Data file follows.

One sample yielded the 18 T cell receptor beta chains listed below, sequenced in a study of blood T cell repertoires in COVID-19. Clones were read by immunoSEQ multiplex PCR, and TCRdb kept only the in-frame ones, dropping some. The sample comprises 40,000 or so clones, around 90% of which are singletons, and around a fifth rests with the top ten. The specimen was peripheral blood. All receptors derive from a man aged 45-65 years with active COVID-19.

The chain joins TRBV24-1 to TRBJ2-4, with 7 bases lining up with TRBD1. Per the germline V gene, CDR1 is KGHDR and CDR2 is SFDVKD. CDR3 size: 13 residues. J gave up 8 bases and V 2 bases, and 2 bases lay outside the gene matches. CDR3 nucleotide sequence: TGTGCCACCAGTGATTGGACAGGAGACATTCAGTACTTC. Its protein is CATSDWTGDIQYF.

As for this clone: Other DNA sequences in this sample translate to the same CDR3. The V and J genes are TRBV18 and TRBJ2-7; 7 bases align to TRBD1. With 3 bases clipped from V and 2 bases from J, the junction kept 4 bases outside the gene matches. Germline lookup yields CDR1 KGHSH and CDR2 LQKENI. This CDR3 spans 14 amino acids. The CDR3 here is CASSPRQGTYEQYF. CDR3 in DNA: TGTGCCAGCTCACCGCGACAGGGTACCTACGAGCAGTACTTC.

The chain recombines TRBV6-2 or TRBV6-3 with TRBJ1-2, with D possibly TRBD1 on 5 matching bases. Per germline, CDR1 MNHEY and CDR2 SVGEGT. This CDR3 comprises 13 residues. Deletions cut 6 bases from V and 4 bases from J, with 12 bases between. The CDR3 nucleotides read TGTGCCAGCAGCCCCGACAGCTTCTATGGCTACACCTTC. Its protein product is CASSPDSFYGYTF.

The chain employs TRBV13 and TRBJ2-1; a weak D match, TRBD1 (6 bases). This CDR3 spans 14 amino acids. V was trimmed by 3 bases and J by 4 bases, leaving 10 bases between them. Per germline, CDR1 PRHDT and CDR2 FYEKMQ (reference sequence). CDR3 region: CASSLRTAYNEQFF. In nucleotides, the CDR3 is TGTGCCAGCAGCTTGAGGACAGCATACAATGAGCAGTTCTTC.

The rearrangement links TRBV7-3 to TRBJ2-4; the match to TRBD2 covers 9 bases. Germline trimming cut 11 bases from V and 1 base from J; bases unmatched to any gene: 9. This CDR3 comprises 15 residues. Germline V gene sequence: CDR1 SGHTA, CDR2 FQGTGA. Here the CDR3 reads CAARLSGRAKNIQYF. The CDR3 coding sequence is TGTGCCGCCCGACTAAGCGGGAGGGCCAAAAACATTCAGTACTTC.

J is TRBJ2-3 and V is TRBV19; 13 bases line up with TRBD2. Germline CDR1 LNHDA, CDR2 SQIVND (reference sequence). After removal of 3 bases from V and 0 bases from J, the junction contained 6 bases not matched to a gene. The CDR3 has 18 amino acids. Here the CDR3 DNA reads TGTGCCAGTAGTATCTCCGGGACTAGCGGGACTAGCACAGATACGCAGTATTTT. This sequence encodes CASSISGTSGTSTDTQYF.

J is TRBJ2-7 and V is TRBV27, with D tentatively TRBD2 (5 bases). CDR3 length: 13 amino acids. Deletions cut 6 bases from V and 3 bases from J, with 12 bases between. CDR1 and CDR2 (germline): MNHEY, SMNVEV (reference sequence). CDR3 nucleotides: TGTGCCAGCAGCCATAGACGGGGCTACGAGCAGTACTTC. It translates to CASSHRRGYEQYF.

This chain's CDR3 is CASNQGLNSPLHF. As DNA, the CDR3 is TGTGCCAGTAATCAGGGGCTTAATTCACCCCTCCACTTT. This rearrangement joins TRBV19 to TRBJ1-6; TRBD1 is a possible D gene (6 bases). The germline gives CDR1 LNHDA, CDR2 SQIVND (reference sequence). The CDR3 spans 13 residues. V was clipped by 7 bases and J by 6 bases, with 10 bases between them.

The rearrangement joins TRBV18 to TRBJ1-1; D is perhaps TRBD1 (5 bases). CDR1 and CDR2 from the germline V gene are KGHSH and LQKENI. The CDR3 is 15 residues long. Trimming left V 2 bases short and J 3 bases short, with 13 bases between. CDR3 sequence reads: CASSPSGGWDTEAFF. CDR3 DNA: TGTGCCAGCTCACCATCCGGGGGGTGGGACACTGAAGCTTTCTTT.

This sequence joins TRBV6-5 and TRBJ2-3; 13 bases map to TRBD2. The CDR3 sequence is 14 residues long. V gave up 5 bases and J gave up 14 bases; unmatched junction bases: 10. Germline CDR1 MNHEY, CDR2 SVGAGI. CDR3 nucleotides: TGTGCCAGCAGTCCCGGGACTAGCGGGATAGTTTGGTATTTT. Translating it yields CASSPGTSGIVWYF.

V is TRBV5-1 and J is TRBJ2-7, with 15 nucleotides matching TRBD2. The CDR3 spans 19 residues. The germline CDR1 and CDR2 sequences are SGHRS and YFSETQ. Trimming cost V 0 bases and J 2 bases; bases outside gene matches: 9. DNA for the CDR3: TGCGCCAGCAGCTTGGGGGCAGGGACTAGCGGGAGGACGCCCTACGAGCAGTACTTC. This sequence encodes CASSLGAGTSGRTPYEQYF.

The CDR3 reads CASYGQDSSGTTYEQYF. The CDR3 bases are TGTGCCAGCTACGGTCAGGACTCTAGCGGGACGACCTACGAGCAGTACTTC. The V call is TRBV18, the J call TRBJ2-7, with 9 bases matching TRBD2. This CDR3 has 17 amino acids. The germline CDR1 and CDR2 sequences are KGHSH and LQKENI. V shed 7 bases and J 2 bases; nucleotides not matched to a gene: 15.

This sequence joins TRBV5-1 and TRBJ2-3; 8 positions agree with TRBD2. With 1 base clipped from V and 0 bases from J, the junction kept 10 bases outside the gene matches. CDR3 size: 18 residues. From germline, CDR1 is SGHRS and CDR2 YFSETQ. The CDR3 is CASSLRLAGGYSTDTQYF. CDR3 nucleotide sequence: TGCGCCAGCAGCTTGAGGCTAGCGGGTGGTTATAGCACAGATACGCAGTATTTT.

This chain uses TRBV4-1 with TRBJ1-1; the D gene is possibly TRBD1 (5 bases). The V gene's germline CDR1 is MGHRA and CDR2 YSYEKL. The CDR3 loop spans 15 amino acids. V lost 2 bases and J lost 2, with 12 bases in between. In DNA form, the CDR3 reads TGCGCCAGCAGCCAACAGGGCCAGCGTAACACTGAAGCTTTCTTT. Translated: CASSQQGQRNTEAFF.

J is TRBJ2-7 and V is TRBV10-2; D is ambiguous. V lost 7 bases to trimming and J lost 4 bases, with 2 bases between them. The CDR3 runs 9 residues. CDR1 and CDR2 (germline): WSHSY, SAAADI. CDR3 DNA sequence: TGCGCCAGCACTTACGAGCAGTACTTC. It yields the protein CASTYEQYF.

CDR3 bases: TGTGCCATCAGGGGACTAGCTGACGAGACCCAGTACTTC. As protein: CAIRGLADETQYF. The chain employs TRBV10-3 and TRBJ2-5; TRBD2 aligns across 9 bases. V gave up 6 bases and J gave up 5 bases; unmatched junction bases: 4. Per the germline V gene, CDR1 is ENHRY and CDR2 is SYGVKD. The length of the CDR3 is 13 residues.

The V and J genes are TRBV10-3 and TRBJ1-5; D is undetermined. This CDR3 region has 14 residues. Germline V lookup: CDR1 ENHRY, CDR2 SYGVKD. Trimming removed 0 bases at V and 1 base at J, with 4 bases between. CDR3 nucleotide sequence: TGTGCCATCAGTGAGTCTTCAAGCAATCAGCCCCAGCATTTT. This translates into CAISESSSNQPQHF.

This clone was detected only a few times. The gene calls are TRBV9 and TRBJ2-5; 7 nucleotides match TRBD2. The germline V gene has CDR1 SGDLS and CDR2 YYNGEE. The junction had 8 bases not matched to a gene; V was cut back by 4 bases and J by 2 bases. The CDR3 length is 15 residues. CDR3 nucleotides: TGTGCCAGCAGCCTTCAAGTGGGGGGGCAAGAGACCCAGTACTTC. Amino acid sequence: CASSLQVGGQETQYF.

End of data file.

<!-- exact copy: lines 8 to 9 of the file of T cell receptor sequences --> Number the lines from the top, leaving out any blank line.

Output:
J is TRBJ2-7 and V is TRBV27, with D tentatively TRBD2 (5 bases). CDR3 length: 13 amino acids. Deletions cut 6 bases from V and 3 bases from J, with 12 bases between. CDR1 and CDR2 (germline): MNHEY, SMNVEV (reference sequence). CDR3 nucleotides: TGTGCCAGCAGCCATAGACGGGGCTACGAGCAGTACTTC. It translates to CASSHRRGYEQYF.

This chain's CDR3 is CASNQGLNSPLHF. As DNA, the CDR3 is TGTGCCAGTAATCAGGGGCTTAATTCACCCCTCCACTTT. This rearrangement joins TRBV19 to TRBJ1-6; TRBD1 is a possible D gene (6 bases). The germline gives CDR1 LNHDA, CDR2 SQIVND (reference sequence). The CDR3 spans 13 residues. V was clipped by 7 bases and J by 6 bases, with 10 bases between them.